Think of grapes and you think of all the nice things - good wines, bowls of fresh fruit, tangy vinegars and luscious juice. But there is one part of the humble grape that is ignored and that's its skin.
This is a pity, really, because most of the flavour of a grape is in its skin, which is why many wines are left in contact with the skins for maximum flavour extraction. More often than not, these skins are then disposed of, but perhaps more winemakers could take a leaf out of Italy's book.
Grappa is a reasonably well-known spirit, but is often cruelly misunderstood. Many lump it in with rough brandies or fiery neutral spirits instead of appreciating it for what it really is - a great drink.
Grappa is not really brandy. Brandy is fermented wine, whereas grappa is made by distilling grape skins, usually left over from winemaking. This makes it the only drink distilled from solids rather than from some form of liquid.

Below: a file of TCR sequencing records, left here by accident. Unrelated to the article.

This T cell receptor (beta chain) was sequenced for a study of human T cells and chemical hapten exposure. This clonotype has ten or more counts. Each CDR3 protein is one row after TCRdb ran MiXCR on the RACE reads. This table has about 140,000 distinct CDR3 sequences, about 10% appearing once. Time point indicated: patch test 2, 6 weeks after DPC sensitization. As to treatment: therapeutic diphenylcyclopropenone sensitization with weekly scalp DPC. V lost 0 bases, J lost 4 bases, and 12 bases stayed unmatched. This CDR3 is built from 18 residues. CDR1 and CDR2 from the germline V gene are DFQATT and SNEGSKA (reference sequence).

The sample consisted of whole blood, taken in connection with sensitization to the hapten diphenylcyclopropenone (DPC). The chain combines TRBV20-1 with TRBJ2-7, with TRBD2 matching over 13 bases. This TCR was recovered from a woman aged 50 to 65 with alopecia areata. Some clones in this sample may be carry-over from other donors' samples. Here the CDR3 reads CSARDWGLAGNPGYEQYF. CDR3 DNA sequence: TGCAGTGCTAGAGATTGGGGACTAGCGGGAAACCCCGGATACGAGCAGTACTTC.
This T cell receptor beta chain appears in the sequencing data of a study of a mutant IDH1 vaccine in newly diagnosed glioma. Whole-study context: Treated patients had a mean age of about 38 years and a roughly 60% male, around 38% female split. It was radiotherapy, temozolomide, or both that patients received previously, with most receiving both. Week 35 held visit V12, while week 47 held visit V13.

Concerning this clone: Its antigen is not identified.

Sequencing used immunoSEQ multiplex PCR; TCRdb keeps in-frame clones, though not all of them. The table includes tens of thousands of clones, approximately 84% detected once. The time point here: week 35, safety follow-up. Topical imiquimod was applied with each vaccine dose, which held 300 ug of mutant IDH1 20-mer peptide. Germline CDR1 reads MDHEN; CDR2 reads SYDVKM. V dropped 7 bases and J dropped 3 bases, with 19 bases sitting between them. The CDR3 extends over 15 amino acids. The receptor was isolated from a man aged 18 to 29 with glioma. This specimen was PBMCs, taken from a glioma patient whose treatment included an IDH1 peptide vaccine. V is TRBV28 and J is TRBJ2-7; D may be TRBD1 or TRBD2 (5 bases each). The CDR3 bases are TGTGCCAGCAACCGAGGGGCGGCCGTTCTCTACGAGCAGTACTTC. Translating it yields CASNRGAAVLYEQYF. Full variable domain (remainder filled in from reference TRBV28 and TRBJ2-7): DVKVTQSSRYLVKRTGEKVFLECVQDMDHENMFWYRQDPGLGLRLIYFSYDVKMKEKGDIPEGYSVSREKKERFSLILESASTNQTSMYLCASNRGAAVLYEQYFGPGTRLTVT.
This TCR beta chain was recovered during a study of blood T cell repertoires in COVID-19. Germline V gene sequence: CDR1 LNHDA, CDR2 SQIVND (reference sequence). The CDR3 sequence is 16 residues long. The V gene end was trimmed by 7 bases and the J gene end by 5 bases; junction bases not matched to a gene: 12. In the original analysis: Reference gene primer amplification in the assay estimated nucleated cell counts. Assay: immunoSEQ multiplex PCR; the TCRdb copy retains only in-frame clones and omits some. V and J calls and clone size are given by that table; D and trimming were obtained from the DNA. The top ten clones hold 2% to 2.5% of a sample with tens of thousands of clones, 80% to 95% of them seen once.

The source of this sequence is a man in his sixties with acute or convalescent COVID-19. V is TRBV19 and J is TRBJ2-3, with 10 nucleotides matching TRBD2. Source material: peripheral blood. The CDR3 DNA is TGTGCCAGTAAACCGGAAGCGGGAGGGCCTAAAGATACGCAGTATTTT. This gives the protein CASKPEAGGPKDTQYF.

It also makes it an incredibly concentrated, complex spirit, offering such variety that it's hard to comprehend the scope of flavours. Grappa can be made from any one of 300 grape varieties, each with their own unique characteristics.
These 300 potential grappas can then be aged in oak barrels of varying age, size, toast and tannin levels, giving an almost endless variety.
The main problem with grappa is finding it. The most common varieties I've come across here are from the Francoli distillery in northwest Italy and they are incredibly good. Their high-end grappas are the equivalent of Cognac, single malt or aged rum, with rich, smooth complexity and unique flavours, depending upon the grapes involved.
Grappa is also a fine digestif, going down very well after a meal. It can cut through any cloying sweetness left over from dessert and calm the rumbling remnants of the roast dinner. It's also a very fine drink to enjoy at the end of the day, when you've done all you have to do and it's time for a little reward.
So remember, just because it comes from a grape doesn't mean it has to be wine. Salut.